Virginia Coastal Zone Management Program: The Virginia Coastal Zone Management (CZM) Program, established in 1986 through Executive Order, is a network of Virginia state agencies and local governments, that administers enforceable laws, regulations and policies that protect our coastal resources and foster sustainable development. Since 1986 Virginia has received over $61 million in federal Coastal Zone Management Act funding, matched by over $51 million in state and local funds, to implement its Coastal Zone Management Program. As a "maximum-funded state" Virginia receives about $2.5 million annually.  The Virginia CZM Program provides direct grants to implement the program’s core mission under the following:

  • Coastal Resource Protection
  • Coastal Resource Sustainable Use
  • Coastal Management Coordination
  • The loss or elimination of this funding will greatly impact the ability of the Commonwealth to create more vital and sustainable coastal communities and ecosystems. Financial assistance under Sections 306, 306A, 308, 309, and 310 of the CZMA provides Virginia with the means to maintain the Commonwealth's coastal zone management program and to carry out the Virginia CZM Program's goals of effective protection and careful development of Virginia's coastal areas.  These funding sources are direct grants to PDC’s, State Agencies and Universities for many purposes including: working waterfront construction and public access projects; coastal policy needs assessments, studies, legal analysis including proactive legislative research as well as coastal land conservation and protection.  CZMA funding makes the coastal governmental systems run better and more efficiently.  

Bay Aging, is the Middle Peninsula and Northern Neck provider of programs and services for people of all ages. Formed in 1978, Bay Aging serves a predominately rural 2,600 square mile region that encompasses ten counties and two planning districts.  Bay Aging is extremely diverse in the programs it offers through three major divisions - Community Living, Bay Transit, and Bay Family Housing.  Each program relies significantly on federal funding to deliver constituent programs and services.  Proposed cuts to Housing and Urban Development (HUD) and supported programs HUD 202, Housing for elderly, Section 8, HOME will eliminate and or reduce the following programs and services to constituents in the Middle Peninsula and Northern Neck:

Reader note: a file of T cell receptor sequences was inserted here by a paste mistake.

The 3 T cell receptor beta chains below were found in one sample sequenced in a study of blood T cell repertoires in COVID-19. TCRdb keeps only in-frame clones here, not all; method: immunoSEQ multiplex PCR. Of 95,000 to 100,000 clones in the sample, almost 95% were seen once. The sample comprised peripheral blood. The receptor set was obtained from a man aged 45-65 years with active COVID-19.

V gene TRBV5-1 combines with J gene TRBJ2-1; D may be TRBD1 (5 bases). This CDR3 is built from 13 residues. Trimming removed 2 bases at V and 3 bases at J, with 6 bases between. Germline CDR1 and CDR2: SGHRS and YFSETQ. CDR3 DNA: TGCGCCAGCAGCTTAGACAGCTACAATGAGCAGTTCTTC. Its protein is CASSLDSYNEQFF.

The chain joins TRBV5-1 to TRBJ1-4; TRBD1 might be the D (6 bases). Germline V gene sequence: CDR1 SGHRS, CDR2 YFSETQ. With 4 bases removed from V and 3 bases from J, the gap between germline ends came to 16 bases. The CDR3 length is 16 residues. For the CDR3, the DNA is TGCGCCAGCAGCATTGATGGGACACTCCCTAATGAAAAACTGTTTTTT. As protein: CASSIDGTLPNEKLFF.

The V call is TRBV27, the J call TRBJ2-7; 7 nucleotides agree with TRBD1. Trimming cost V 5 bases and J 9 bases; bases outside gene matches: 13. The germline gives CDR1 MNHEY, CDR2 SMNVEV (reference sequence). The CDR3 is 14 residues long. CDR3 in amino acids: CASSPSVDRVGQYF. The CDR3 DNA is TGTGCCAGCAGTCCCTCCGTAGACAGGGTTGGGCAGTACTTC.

• Senior Apartments:  Bay Aging is currently providing service-enriched age-restricted (62 years old or older) affordable rental housing to 327 individuals within Congressman Wittman’s district.  Of these 327, 266 are disabled.  Bay Aging provided approximately 3,824 resident support service coordination to these 327 clients in fiscal year 2016.
  • Housing Choice Voucher Program (HCVP), the preferred term used instead of simply Section 8, is providing tenant-based affordable housing to 401 individuals in Congressman Wittman’s district.  Bay Aging currently has approximately 170 vouchers (fluctuates) corresponding to 170 households (single-family and multi-family homes).


Localities Directly Impacted by Cuts

Essex County has just received an Urgent Need Community Development Block Grant Project to assist with Tornado Recovery.  The total award was $875,000 for the rehabilitation/reconstruction of 9 housing units damaged by the tornado in February of 2016.  Not sure what will happen to project if HUD CDBG funds are entirely cut for FY-2018 (October, 2017) on.

  • Essex County Housing Rehab/Reconstruction – Estimated 23 Persons (9 Houses * 2.5 Persons per Household)

Town of White Stone (Lancaster County) is in the first year of a Multi-Year, 1.4 Million Dollar Comprehensive Community Development Block Grant Project that is rehabilitating/reconstructing 15 sub-standard housing units and is partially paying for the construction of a Public Wastewater Treatment Plant that will serve 175 connections

  • White Stone Housing Rehab/Reconstruction – Estimated 33 Persons (15 Houses * 2.21 Persons per Household)
  • White Stone Residential Sewer Connections – Estimated 283 Residents (129 Houses * 2.21 Persons per Household)
  • White Stone Commercial Sewer Connections – Estimated 220 Persons (46 Businesses * 5 Employess Per Business)
  • Total Impact (33 Persons + 283 Residents + 220 Business Owners/Employees = 536

Town of White Stone (Lancaster County) is making application by end of March, 2017 for a 1.3 Million Dollar Business District Revitalization Project.  This project will result in the renovation of 14 Business Facades, the demolition of three blighted structures, the construction of streetscape and pedestrian facility improvements, landscaping, gateway signage, and the creation of a revolving loan fund intended to create jobs for low to moderate income individuals

  • White Stone Business Façade Renovation – (14 Businesses * 5 Employees Per Business) = 70
  • White Stone Business Revolving Loan Fund – (7 Businesses * 1.5 New Employees Per Business) = 11 New Jobs
  • White Stone Pedestrian Facilities Improvements – (200 Pedestrians Daily)
  • Total Impact (70 Employees + 11 New Jobs + 200 Pedestrians = 281)

Village of Callao (Northumberland County, VA) is in the process of making application by end of March, 2017 for a Business District Revitalization Project

  • Callao Business Façade Renovation – (18 Businesses * 5 Employees Per Business) = 90
  • Callao Business Revolving Loan Fund – (6 Businesses * 1.5 New Employees Per Business) = 9 New Jobs
  • Callao Pedestrian Facilities Improvements – (150 Pedestrians Daily)
  • Total Impact (90 Employees + 9 New Jobs + 150 Pedestrians = 249)

Town of Warsaw (Richmond County, VA) is in the process of making application by end of March, 2017 for a Business District Revitalization Project. 

  • Warsaw Business Façade Renovation – (23 Businesses * 5 Employees Per Business) = 115
  • Warsaw Business Revolving Loan Fund – (10 Businesses * 1.5 New LMI Employees Per Business) = 15 New Jobs
  • Warsaw Pedestrian Facilities Improvements – (250 Pedestrians Daily)
  • Total Impact (115 Employees + 15 New Jobs + 250 Pedestrians = 380)

Chesapeake Bay (Basic Research- Applied Research)

Virginia Institute of Marine Science has delivered research, education and advisory services of unsurpassed quality to the Commonwealth of Virginia and the nation for more than 75 years.